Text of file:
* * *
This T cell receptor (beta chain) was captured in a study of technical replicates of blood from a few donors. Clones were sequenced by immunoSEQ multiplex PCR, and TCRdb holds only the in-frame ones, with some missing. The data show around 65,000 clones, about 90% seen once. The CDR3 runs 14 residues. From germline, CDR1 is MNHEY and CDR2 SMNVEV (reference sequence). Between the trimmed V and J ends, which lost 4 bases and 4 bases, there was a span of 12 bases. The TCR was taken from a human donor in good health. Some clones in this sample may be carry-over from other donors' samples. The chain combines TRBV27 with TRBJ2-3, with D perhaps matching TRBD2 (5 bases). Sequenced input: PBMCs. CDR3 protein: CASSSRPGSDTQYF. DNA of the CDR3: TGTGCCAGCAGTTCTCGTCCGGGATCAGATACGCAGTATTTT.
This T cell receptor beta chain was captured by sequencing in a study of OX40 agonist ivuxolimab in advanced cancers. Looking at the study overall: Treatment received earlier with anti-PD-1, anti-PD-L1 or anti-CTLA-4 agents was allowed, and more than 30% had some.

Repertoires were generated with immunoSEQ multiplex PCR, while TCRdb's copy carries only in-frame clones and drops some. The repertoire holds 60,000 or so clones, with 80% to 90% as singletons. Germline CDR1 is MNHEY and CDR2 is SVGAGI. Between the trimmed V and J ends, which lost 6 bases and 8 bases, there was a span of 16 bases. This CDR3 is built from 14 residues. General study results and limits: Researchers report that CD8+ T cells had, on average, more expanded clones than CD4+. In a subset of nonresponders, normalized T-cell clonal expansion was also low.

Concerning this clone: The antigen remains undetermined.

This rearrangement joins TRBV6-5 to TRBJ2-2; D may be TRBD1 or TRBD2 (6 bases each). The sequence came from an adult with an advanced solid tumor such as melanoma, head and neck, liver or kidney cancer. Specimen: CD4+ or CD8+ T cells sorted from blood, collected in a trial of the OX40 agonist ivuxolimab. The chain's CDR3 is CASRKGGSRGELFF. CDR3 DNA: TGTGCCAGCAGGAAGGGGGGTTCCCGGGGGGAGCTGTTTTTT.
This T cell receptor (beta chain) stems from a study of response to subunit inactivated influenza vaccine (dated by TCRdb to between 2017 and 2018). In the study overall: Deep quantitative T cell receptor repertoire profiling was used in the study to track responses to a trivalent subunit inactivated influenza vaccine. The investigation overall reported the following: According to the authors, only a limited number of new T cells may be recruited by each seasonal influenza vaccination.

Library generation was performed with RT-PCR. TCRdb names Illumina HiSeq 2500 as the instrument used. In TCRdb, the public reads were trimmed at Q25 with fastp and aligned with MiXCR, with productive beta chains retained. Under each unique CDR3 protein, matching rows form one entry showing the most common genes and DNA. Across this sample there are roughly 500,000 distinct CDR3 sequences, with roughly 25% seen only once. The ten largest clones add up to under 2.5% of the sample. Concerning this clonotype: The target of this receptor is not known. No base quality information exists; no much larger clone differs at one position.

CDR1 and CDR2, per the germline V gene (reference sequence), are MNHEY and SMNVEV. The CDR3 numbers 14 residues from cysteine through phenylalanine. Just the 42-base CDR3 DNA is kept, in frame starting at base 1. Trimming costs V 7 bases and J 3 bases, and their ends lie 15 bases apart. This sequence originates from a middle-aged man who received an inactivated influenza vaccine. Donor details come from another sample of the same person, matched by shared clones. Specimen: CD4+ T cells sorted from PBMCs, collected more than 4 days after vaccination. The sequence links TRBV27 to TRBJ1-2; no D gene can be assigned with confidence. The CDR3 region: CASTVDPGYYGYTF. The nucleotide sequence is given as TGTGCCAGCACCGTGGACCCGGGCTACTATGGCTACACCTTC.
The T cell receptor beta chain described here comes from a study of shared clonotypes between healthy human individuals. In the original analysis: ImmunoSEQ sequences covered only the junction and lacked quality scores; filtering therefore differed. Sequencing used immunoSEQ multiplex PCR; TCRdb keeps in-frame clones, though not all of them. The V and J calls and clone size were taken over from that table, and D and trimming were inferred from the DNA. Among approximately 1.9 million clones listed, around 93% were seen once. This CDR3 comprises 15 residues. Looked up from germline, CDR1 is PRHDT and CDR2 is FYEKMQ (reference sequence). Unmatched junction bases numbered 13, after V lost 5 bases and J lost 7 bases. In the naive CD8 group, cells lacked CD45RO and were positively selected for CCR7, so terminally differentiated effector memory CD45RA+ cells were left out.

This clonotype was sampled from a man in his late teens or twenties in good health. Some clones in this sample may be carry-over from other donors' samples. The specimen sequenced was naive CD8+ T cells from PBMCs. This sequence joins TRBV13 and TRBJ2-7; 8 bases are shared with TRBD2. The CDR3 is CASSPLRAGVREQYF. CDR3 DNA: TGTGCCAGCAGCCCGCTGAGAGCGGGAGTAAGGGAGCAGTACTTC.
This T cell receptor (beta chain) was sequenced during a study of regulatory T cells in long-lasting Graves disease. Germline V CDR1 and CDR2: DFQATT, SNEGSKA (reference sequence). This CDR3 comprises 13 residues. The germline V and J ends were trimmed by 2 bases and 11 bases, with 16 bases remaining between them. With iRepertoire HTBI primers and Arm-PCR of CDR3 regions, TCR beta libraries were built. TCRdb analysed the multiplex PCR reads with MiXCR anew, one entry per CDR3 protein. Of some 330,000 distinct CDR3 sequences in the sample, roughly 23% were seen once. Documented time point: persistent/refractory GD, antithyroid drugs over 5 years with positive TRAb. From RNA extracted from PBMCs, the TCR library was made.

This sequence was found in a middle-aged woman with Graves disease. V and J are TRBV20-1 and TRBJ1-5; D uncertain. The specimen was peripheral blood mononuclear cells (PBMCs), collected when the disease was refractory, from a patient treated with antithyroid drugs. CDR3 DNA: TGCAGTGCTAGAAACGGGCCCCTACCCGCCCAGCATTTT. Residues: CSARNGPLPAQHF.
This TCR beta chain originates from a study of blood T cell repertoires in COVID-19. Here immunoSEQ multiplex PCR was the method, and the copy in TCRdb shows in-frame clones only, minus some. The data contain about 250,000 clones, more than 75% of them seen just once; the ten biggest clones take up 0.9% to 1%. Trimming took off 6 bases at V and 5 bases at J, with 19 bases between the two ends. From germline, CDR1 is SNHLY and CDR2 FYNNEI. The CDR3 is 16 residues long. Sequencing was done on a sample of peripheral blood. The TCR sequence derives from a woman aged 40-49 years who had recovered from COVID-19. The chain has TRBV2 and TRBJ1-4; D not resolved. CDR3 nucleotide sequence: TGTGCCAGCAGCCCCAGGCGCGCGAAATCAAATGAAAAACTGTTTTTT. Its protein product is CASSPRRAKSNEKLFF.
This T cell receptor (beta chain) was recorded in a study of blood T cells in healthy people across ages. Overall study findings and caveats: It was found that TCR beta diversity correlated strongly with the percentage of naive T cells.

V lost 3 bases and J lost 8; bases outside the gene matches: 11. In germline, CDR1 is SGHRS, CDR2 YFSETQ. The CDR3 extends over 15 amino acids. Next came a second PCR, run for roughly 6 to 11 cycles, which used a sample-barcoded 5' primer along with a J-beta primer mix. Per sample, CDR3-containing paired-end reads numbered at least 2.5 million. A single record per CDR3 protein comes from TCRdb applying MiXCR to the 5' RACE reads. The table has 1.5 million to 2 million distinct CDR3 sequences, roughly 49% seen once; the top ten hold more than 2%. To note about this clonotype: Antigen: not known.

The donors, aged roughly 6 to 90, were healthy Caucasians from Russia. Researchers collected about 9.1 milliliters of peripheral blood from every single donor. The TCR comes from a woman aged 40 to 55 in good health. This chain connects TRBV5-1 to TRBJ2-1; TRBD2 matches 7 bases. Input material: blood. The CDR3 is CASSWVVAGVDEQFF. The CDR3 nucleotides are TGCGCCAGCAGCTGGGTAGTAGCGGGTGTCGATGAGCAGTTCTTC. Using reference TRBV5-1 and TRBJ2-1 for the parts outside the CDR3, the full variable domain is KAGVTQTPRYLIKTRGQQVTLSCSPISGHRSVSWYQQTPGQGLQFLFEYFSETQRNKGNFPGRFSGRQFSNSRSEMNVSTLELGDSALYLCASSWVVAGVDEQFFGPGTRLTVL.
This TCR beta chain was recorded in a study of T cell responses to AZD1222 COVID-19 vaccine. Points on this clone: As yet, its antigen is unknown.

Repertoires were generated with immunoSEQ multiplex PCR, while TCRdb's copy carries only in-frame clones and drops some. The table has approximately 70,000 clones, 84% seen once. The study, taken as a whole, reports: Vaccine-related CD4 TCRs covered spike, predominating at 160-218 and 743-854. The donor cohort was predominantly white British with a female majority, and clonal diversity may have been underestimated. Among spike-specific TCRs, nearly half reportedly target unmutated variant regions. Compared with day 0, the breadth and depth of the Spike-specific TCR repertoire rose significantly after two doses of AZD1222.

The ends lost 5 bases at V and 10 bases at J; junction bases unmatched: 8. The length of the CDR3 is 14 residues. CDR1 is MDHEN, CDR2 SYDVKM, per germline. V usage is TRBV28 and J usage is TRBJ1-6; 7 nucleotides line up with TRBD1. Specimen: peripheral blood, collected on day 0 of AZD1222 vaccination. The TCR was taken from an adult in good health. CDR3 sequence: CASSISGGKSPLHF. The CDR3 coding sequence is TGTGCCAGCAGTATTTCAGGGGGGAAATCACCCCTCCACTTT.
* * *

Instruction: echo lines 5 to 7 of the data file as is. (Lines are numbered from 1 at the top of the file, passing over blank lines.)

This rearrangement joins TRBV6-5 to TRBJ2-2; D may be TRBD1 or TRBD2 (6 bases each). The sequence came from an adult with an advanced solid tumor such as melanoma, head and neck, liver or kidney cancer. Specimen: CD4+ or CD8+ T cells sorted from blood, collected in a trial of the OX40 agonist ivuxolimab. The chain's CDR3 is CASRKGGSRGELFF. CDR3 DNA: TGTGCCAGCAGGAAGGGGGGTTCCCGGGGGGAGCTGTTTTTT.
This T cell receptor (beta chain) stems from a study of response to subunit inactivated influenza vaccine (dated by TCRdb to between 2017 and 2018). In the study overall: Deep quantitative T cell receptor repertoire profiling was used in the study to track responses to a trivalent subunit inactivated influenza vaccine. The investigation overall reported the following: According to the authors, only a limited number of new T cells may be recruited by each seasonal influenza vaccination.

Library generation was performed with RT-PCR. TCRdb names Illumina HiSeq 2500 as the instrument used. In TCRdb, the public reads were trimmed at Q25 with fastp and aligned with MiXCR, with productive beta chains retained. Under each unique CDR3 protein, matching rows form one entry showing the most common genes and DNA. Across this sample there are roughly 500,000 distinct CDR3 sequences, with roughly 25% seen only once. The ten largest clones add up to under 2.5% of the sample. Concerning this clonotype: The target of this receptor is not known. No base quality information exists; no much larger clone differs at one position.